Homeland Security Official Outlines Security Support to the 9/11 Trial
Wednesday, March 03, 2010 at 3:13 pm
One of the major critiques of holding a civilian trial for Khalid Sheikh Mohammed and his fellow alleged 9/11 conspirators is that any city hosting the trial becomes a terrorist target. Rand Beers, the undersecretary of Homeland Security who used to be part of Richard Clarke’s crew of 1990s-vintage counterterrorism officials, told me at a forum hosted by the conservative Heritage Foundation this afternoon that he’d “be remiss to tell you no, there’s no threat,” particularly after manifested — if unsuccessful — terrorist plots against the U.S. at home from Umar Farouk Abdulmutallab and Najibullah Zazi emerged. “But can I tell you there’s a specific threat? No.”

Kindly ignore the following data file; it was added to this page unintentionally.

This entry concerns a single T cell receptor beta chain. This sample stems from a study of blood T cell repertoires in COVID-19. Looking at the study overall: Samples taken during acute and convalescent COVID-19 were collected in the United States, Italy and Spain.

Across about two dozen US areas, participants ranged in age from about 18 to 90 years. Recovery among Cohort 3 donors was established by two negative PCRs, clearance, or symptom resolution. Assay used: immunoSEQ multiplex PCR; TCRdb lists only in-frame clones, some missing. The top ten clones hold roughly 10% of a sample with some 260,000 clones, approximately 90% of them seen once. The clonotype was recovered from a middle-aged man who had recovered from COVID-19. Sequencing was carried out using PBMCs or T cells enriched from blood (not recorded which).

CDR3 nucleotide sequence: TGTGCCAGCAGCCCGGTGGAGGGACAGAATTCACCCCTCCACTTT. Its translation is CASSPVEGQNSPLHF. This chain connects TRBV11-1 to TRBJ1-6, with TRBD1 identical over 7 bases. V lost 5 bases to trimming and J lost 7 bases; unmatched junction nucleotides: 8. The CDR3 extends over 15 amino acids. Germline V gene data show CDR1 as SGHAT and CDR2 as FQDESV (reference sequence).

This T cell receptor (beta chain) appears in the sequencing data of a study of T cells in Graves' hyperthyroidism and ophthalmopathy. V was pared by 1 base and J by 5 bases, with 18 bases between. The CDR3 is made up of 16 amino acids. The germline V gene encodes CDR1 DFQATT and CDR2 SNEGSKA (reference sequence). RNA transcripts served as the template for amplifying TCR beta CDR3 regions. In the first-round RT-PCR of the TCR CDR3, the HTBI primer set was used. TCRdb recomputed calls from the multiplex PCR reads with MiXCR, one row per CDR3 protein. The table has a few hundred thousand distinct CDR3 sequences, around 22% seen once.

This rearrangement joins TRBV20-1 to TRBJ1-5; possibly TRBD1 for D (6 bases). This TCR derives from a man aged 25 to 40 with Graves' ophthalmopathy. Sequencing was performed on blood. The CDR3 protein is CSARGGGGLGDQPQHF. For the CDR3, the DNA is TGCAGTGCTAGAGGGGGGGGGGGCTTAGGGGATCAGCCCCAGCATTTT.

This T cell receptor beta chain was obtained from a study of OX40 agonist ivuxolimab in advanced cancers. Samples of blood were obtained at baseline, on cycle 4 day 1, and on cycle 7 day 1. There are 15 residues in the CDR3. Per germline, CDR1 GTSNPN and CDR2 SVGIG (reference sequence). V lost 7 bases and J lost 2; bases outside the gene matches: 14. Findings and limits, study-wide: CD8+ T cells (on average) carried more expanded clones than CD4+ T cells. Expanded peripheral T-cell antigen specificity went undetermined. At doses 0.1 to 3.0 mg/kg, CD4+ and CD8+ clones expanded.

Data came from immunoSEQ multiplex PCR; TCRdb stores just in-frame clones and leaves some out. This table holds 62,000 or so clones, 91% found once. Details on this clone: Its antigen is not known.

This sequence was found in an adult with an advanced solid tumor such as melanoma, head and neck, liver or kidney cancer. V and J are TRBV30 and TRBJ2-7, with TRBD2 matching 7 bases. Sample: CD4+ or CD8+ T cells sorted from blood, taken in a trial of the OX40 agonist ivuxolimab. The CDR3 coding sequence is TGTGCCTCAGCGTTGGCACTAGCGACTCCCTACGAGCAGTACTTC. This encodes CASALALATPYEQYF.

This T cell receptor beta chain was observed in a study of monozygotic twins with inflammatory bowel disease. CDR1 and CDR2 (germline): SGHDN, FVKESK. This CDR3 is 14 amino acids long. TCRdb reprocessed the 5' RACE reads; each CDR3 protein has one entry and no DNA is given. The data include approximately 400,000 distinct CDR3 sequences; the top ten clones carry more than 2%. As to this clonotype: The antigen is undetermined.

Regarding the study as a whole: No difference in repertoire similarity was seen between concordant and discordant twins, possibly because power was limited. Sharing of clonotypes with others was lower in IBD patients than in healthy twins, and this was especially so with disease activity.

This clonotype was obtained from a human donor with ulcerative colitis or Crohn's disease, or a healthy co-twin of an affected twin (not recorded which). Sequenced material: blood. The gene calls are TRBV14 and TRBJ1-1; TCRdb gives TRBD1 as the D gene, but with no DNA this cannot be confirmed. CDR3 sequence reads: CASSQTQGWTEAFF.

That’s not to say the Department of Homeland Security isn’t preparing to lend support to municipal law enforcement. “If the trial is held in a U.S. district courthouse, as currently constructed, we would have an inner ring of the U.S. Marshall Service,” Beers said. “We would have an exterior ring, which would probably involve the Federal Protective Service, and we would have an interagency, intergovernmental task force, which would involve the state or local entity that would be responsible for law enforcement in those areas. And there was certainly discussions with respect to that if the trial were going to be in New York. I can assure you those same discussions are going to take place any other place that that determination is made to locate the trial.”
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